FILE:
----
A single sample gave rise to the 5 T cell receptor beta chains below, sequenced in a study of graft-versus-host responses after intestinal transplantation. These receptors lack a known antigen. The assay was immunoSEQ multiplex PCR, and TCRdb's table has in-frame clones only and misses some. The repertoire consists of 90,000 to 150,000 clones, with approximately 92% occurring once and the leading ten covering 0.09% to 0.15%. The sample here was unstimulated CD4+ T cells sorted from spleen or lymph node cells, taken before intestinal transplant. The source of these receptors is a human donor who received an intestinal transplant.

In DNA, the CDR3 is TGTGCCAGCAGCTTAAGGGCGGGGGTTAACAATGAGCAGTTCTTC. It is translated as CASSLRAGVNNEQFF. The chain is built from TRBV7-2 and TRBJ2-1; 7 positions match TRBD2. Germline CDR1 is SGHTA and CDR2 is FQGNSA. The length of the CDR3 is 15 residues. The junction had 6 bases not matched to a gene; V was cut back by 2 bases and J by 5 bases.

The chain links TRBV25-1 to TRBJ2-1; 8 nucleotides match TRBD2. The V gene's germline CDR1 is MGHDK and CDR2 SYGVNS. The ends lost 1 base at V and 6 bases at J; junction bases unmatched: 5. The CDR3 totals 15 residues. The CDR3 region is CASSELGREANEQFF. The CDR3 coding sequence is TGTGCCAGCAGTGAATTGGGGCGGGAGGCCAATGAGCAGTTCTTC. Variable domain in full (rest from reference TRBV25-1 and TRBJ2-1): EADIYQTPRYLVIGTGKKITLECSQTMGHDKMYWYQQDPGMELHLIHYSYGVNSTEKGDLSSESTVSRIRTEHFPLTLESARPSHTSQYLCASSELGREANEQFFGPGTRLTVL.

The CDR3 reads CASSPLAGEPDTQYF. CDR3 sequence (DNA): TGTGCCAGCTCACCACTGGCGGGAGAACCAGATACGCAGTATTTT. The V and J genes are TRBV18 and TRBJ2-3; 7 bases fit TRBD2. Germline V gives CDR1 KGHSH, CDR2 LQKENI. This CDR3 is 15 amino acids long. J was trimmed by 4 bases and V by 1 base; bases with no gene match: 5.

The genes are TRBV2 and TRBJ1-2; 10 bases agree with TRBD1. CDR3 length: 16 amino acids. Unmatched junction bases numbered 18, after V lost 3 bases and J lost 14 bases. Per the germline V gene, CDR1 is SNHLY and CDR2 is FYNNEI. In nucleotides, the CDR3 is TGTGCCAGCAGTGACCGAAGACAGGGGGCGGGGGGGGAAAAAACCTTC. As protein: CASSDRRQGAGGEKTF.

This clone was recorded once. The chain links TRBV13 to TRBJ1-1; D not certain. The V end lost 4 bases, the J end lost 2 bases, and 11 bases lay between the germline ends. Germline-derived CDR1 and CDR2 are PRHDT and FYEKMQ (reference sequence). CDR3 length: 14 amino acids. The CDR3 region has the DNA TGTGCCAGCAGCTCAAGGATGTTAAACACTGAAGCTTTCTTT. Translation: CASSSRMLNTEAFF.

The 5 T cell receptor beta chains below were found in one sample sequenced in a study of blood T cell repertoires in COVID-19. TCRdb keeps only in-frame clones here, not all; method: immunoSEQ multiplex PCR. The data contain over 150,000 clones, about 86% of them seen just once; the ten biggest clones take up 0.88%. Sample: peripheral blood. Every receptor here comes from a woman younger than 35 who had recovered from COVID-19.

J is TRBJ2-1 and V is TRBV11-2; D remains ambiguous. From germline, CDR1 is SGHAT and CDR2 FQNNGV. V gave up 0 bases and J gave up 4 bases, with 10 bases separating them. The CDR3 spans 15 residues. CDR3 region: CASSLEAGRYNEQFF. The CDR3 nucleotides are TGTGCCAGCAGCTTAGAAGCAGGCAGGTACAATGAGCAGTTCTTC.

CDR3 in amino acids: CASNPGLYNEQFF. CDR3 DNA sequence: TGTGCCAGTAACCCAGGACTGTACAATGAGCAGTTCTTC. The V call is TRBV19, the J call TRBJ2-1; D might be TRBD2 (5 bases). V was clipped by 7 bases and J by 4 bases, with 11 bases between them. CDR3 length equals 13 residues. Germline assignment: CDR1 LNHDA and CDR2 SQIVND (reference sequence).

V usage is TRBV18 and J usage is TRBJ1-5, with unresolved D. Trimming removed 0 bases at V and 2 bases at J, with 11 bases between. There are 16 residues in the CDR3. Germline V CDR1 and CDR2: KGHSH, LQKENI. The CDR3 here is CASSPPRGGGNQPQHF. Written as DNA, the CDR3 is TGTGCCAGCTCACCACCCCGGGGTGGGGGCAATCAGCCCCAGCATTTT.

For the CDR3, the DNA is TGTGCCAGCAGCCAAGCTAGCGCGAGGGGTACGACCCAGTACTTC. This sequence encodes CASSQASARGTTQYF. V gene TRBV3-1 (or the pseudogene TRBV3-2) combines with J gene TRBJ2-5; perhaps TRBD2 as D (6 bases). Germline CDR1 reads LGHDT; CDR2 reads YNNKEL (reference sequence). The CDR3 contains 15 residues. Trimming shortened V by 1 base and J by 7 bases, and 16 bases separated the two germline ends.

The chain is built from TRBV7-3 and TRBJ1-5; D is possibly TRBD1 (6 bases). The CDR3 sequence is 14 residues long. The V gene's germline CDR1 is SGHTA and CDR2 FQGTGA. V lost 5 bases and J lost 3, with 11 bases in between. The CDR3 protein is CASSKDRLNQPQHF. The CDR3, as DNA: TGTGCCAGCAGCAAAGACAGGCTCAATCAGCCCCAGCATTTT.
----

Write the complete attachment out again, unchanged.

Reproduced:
A single sample gave rise to the 5 T cell receptor beta chains below, sequenced in a study of graft-versus-host responses after intestinal transplantation. These receptors lack a known antigen. The assay was immunoSEQ multiplex PCR, and TCRdb's table has in-frame clones only and misses some. The repertoire consists of 90,000 to 150,000 clones, with approximately 92% occurring once and the leading ten covering 0.09% to 0.15%. The sample here was unstimulated CD4+ T cells sorted from spleen or lymph node cells, taken before intestinal transplant. The source of these receptors is a human donor who received an intestinal transplant.

In DNA, the CDR3 is TGTGCCAGCAGCTTAAGGGCGGGGGTTAACAATGAGCAGTTCTTC. It is translated as CASSLRAGVNNEQFF. The chain is built from TRBV7-2 and TRBJ2-1; 7 positions match TRBD2. Germline CDR1 is SGHTA and CDR2 is FQGNSA. The length of the CDR3 is 15 residues. The junction had 6 bases not matched to a gene; V was cut back by 2 bases and J by 5 bases.

The chain links TRBV25-1 to TRBJ2-1; 8 nucleotides match TRBD2. The V gene's germline CDR1 is MGHDK and CDR2 SYGVNS. The ends lost 1 base at V and 6 bases at J; junction bases unmatched: 5. The CDR3 totals 15 residues. The CDR3 region is CASSELGREANEQFF. The CDR3 coding sequence is TGTGCCAGCAGTGAATTGGGGCGGGAGGCCAATGAGCAGTTCTTC. Variable domain in full (rest from reference TRBV25-1 and TRBJ2-1): EADIYQTPRYLVIGTGKKITLECSQTMGHDKMYWYQQDPGMELHLIHYSYGVNSTEKGDLSSESTVSRIRTEHFPLTLESARPSHTSQYLCASSELGREANEQFFGPGTRLTVL.

The CDR3 reads CASSPLAGEPDTQYF. CDR3 sequence (DNA): TGTGCCAGCTCACCACTGGCGGGAGAACCAGATACGCAGTATTTT. The V and J genes are TRBV18 and TRBJ2-3; 7 bases fit TRBD2. Germline V gives CDR1 KGHSH, CDR2 LQKENI. This CDR3 is 15 amino acids long. J was trimmed by 4 bases and V by 1 base; bases with no gene match: 5.

The genes are TRBV2 and TRBJ1-2; 10 bases agree with TRBD1. CDR3 length: 16 amino acids. Unmatched junction bases numbered 18, after V lost 3 bases and J lost 14 bases. Per the germline V gene, CDR1 is SNHLY and CDR2 is FYNNEI. In nucleotides, the CDR3 is TGTGCCAGCAGTGACCGAAGACAGGGGGCGGGGGGGGAAAAAACCTTC. As protein: CASSDRRQGAGGEKTF.

This clone was recorded once. The chain links TRBV13 to TRBJ1-1; D not certain. The V end lost 4 bases, the J end lost 2 bases, and 11 bases lay between the germline ends. Germline-derived CDR1 and CDR2 are PRHDT and FYEKMQ (reference sequence). CDR3 length: 14 amino acids. The CDR3 region has the DNA TGTGCCAGCAGCTCAAGGATGTTAAACACTGAAGCTTTCTTT. Translation: CASSSRMLNTEAFF.

The 5 T cell receptor beta chains below were found in one sample sequenced in a study of blood T cell repertoires in COVID-19. TCRdb keeps only in-frame clones here, not all; method: immunoSEQ multiplex PCR. The data contain over 150,000 clones, about 86% of them seen just once; the ten biggest clones take up 0.88%. Sample: peripheral blood. Every receptor here comes from a woman younger than 35 who had recovered from COVID-19.

J is TRBJ2-1 and V is TRBV11-2; D remains ambiguous. From germline, CDR1 is SGHAT and CDR2 FQNNGV. V gave up 0 bases and J gave up 4 bases, with 10 bases separating them. The CDR3 spans 15 residues. CDR3 region: CASSLEAGRYNEQFF. The CDR3 nucleotides are TGTGCCAGCAGCTTAGAAGCAGGCAGGTACAATGAGCAGTTCTTC.

CDR3 in amino acids: CASNPGLYNEQFF. CDR3 DNA sequence: TGTGCCAGTAACCCAGGACTGTACAATGAGCAGTTCTTC. The V call is TRBV19, the J call TRBJ2-1; D might be TRBD2 (5 bases). V was clipped by 7 bases and J by 4 bases, with 11 bases between them. CDR3 length equals 13 residues. Germline assignment: CDR1 LNHDA and CDR2 SQIVND (reference sequence).

V usage is TRBV18 and J usage is TRBJ1-5, with unresolved D. Trimming removed 0 bases at V and 2 bases at J, with 11 bases between. There are 16 residues in the CDR3. Germline V CDR1 and CDR2: KGHSH, LQKENI. The CDR3 here is CASSPPRGGGNQPQHF. Written as DNA, the CDR3 is TGTGCCAGCTCACCACCCCGGGGTGGGGGCAATCAGCCCCAGCATTTT.

For the CDR3, the DNA is TGTGCCAGCAGCCAAGCTAGCGCGAGGGGTACGACCCAGTACTTC. This sequence encodes CASSQASARGTTQYF. V gene TRBV3-1 (or the pseudogene TRBV3-2) combines with J gene TRBJ2-5; perhaps TRBD2 as D (6 bases). Germline CDR1 reads LGHDT; CDR2 reads YNNKEL (reference sequence). The CDR3 contains 15 residues. Trimming shortened V by 1 base and J by 7 bases, and 16 bases separated the two germline ends.

The chain is built from TRBV7-3 and TRBJ1-5; D is possibly TRBD1 (6 bases). The CDR3 sequence is 14 residues long. The V gene's germline CDR1 is SGHTA and CDR2 FQGTGA. V lost 5 bases and J lost 3, with 11 bases in between. The CDR3 protein is CASSKDRLNQPQHF. The CDR3, as DNA: TGTGCCAGCAGCAAAGACAGGCTCAATCAGCCCCAGCATTTT.